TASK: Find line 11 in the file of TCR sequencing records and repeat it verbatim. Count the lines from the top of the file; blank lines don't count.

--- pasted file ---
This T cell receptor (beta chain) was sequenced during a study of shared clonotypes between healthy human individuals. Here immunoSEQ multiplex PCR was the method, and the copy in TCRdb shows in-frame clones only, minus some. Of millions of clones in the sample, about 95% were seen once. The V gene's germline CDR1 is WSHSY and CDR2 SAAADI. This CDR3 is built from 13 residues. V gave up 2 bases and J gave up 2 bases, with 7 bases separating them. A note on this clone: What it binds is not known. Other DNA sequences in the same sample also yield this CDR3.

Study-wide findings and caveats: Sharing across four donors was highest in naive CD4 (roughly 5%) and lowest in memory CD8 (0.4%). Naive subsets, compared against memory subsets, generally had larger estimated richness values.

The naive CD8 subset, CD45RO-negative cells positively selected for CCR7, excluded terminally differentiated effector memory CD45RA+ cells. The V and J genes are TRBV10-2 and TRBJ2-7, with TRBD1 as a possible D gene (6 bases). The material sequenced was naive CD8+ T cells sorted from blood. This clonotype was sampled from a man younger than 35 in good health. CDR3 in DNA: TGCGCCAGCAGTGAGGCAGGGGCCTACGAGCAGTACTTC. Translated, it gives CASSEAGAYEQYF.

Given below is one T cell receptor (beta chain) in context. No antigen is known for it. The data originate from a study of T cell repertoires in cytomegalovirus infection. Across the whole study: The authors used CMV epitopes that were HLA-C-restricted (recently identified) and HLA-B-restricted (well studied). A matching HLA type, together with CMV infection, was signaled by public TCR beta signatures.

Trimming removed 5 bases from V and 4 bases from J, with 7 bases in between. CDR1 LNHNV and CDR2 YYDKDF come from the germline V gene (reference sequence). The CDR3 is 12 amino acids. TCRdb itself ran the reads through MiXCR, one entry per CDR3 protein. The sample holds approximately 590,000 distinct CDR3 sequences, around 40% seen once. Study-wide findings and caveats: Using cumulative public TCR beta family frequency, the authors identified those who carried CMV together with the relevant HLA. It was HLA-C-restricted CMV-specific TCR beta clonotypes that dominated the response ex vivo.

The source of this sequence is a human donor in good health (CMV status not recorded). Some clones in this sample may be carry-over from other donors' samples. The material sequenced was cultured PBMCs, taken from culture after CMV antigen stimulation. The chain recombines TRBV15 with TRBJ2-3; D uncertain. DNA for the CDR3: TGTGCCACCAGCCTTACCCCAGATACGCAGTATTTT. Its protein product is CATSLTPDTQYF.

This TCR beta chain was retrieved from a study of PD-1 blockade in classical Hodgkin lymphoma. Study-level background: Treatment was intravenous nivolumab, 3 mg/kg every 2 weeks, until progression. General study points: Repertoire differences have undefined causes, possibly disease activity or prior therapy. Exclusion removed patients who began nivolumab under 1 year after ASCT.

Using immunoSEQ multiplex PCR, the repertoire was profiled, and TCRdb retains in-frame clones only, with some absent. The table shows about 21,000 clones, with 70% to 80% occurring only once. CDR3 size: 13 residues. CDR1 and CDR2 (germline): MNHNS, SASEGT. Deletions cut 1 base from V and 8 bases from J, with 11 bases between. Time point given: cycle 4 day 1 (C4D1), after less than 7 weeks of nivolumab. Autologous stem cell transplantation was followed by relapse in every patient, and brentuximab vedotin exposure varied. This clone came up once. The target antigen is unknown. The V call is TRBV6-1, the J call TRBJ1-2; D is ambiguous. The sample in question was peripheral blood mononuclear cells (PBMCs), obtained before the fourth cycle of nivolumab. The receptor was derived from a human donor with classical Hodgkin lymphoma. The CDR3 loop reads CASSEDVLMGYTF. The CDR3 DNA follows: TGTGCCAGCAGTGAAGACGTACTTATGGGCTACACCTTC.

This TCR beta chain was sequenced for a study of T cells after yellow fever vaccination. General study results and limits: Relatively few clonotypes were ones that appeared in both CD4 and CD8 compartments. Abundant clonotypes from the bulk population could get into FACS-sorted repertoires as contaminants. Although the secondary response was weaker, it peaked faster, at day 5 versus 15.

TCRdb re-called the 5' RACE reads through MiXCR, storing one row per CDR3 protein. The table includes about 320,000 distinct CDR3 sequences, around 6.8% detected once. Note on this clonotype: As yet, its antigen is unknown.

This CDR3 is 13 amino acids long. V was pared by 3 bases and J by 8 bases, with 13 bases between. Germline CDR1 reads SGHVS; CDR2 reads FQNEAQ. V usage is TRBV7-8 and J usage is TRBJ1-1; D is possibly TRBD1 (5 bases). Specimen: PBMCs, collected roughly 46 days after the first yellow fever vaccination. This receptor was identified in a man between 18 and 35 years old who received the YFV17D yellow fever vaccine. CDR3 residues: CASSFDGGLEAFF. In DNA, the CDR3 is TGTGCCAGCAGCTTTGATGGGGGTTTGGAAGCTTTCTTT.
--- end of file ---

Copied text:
This CDR3 is 13 amino acids long. V was pared by 3 bases and J by 8 bases, with 13 bases between. Germline CDR1 reads SGHVS; CDR2 reads FQNEAQ. V usage is TRBV7-8 and J usage is TRBJ1-1; D is possibly TRBD1 (5 bases). Specimen: PBMCs, collected roughly 46 days after the first yellow fever vaccination. This receptor was identified in a man between 18 and 35 years old who received the YFV17D yellow fever vaccine. CDR3 residues: CASSFDGGLEAFF. In DNA, the CDR3 is TGTGCCAGCAGCTTTGATGGGGGTTTGGAAGCTTTCTTT.